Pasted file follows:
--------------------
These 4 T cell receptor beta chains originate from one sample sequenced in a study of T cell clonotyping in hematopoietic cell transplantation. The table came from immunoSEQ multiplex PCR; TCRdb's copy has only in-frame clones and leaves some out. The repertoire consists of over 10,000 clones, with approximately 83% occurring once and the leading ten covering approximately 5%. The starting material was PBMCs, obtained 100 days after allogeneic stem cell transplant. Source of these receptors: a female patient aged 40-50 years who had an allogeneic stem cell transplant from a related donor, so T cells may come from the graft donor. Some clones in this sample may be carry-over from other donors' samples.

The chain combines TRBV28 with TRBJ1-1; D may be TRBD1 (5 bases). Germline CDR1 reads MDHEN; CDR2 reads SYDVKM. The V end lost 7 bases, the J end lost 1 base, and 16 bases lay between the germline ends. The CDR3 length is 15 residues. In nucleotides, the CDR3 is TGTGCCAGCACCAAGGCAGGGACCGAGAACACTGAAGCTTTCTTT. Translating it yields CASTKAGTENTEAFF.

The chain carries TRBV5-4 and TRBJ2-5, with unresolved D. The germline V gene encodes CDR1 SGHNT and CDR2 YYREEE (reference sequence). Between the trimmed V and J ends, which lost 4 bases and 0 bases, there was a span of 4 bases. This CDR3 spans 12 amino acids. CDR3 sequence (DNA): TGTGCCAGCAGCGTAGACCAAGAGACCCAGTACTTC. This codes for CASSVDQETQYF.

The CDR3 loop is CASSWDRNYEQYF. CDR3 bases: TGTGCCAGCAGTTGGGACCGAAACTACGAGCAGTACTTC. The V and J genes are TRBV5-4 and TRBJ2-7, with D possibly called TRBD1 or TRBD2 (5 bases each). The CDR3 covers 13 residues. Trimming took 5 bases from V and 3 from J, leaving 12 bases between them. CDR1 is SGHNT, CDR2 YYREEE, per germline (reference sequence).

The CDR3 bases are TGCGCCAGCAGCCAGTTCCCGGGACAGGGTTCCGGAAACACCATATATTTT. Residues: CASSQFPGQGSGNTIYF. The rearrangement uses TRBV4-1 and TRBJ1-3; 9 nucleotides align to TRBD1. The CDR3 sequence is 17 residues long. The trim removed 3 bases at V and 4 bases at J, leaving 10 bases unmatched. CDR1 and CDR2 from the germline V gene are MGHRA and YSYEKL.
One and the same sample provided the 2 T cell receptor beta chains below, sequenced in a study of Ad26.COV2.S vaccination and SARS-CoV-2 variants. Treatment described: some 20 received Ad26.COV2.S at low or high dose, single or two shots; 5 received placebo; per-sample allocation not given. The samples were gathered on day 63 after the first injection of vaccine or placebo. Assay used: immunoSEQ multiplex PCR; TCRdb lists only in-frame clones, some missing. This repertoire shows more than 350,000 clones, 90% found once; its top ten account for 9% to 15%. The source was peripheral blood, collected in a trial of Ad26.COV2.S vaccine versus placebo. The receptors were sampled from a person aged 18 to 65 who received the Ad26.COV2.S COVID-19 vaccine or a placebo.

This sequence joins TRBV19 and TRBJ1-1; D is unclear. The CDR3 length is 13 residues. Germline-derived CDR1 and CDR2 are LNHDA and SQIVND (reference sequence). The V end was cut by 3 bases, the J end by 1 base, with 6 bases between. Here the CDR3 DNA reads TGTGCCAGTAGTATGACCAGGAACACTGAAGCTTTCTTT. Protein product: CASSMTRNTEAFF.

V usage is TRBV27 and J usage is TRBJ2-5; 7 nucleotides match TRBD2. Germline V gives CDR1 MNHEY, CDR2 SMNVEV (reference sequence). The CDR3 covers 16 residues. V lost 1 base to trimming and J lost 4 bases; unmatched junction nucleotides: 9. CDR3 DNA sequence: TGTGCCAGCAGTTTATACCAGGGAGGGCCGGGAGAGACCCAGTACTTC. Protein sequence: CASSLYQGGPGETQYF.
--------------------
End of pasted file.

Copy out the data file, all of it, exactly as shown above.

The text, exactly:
These 4 T cell receptor beta chains originate from one sample sequenced in a study of T cell clonotyping in hematopoietic cell transplantation. The table came from immunoSEQ multiplex PCR; TCRdb's copy has only in-frame clones and leaves some out. The repertoire consists of over 10,000 clones, with approximately 83% occurring once and the leading ten covering approximately 5%. The starting material was PBMCs, obtained 100 days after allogeneic stem cell transplant. Source of these receptors: a female patient aged 40-50 years who had an allogeneic stem cell transplant from a related donor, so T cells may come from the graft donor. Some clones in this sample may be carry-over from other donors' samples.

The chain combines TRBV28 with TRBJ1-1; D may be TRBD1 (5 bases). Germline CDR1 reads MDHEN; CDR2 reads SYDVKM. The V end lost 7 bases, the J end lost 1 base, and 16 bases lay between the germline ends. The CDR3 length is 15 residues. In nucleotides, the CDR3 is TGTGCCAGCACCAAGGCAGGGACCGAGAACACTGAAGCTTTCTTT. Translating it yields CASTKAGTENTEAFF.

The chain carries TRBV5-4 and TRBJ2-5, with unresolved D. The germline V gene encodes CDR1 SGHNT and CDR2 YYREEE (reference sequence). Between the trimmed V and J ends, which lost 4 bases and 0 bases, there was a span of 4 bases. This CDR3 spans 12 amino acids. CDR3 sequence (DNA): TGTGCCAGCAGCGTAGACCAAGAGACCCAGTACTTC. This codes for CASSVDQETQYF.

The CDR3 loop is CASSWDRNYEQYF. CDR3 bases: TGTGCCAGCAGTTGGGACCGAAACTACGAGCAGTACTTC. The V and J genes are TRBV5-4 and TRBJ2-7, with D possibly called TRBD1 or TRBD2 (5 bases each). The CDR3 covers 13 residues. Trimming took 5 bases from V and 3 from J, leaving 12 bases between them. CDR1 is SGHNT, CDR2 YYREEE, per germline (reference sequence).

The CDR3 bases are TGCGCCAGCAGCCAGTTCCCGGGACAGGGTTCCGGAAACACCATATATTTT. Residues: CASSQFPGQGSGNTIYF. The rearrangement uses TRBV4-1 and TRBJ1-3; 9 nucleotides align to TRBD1. The CDR3 sequence is 17 residues long. The trim removed 3 bases at V and 4 bases at J, leaving 10 bases unmatched. CDR1 and CDR2 from the germline V gene are MGHRA and YSYEKL.
One and the same sample provided the 2 T cell receptor beta chains below, sequenced in a study of Ad26.COV2.S vaccination and SARS-CoV-2 variants. Treatment described: some 20 received Ad26.COV2.S at low or high dose, single or two shots; 5 received placebo; per-sample allocation not given. The samples were gathered on day 63 after the first injection of vaccine or placebo. Assay used: immunoSEQ multiplex PCR; TCRdb lists only in-frame clones, some missing. This repertoire shows more than 350,000 clones, 90% found once; its top ten account for 9% to 15%. The source was peripheral blood, collected in a trial of Ad26.COV2.S vaccine versus placebo. The receptors were sampled from a person aged 18 to 65 who received the Ad26.COV2.S COVID-19 vaccine or a placebo.

This sequence joins TRBV19 and TRBJ1-1; D is unclear. The CDR3 length is 13 residues. Germline-derived CDR1 and CDR2 are LNHDA and SQIVND (reference sequence). The V end was cut by 3 bases, the J end by 1 base, with 6 bases between. Here the CDR3 DNA reads TGTGCCAGTAGTATGACCAGGAACACTGAAGCTTTCTTT. Protein product: CASSMTRNTEAFF.

V usage is TRBV27 and J usage is TRBJ2-5; 7 nucleotides match TRBD2. Germline V gives CDR1 MNHEY, CDR2 SMNVEV (reference sequence). The CDR3 covers 16 residues. V lost 1 base to trimming and J lost 4 bases; unmatched junction nucleotides: 9. CDR3 DNA sequence: TGTGCCAGCAGTTTATACCAGGGAGGGCCGGGAGAGACCCAGTACTTC. Protein sequence: CASSLYQGGPGETQYF.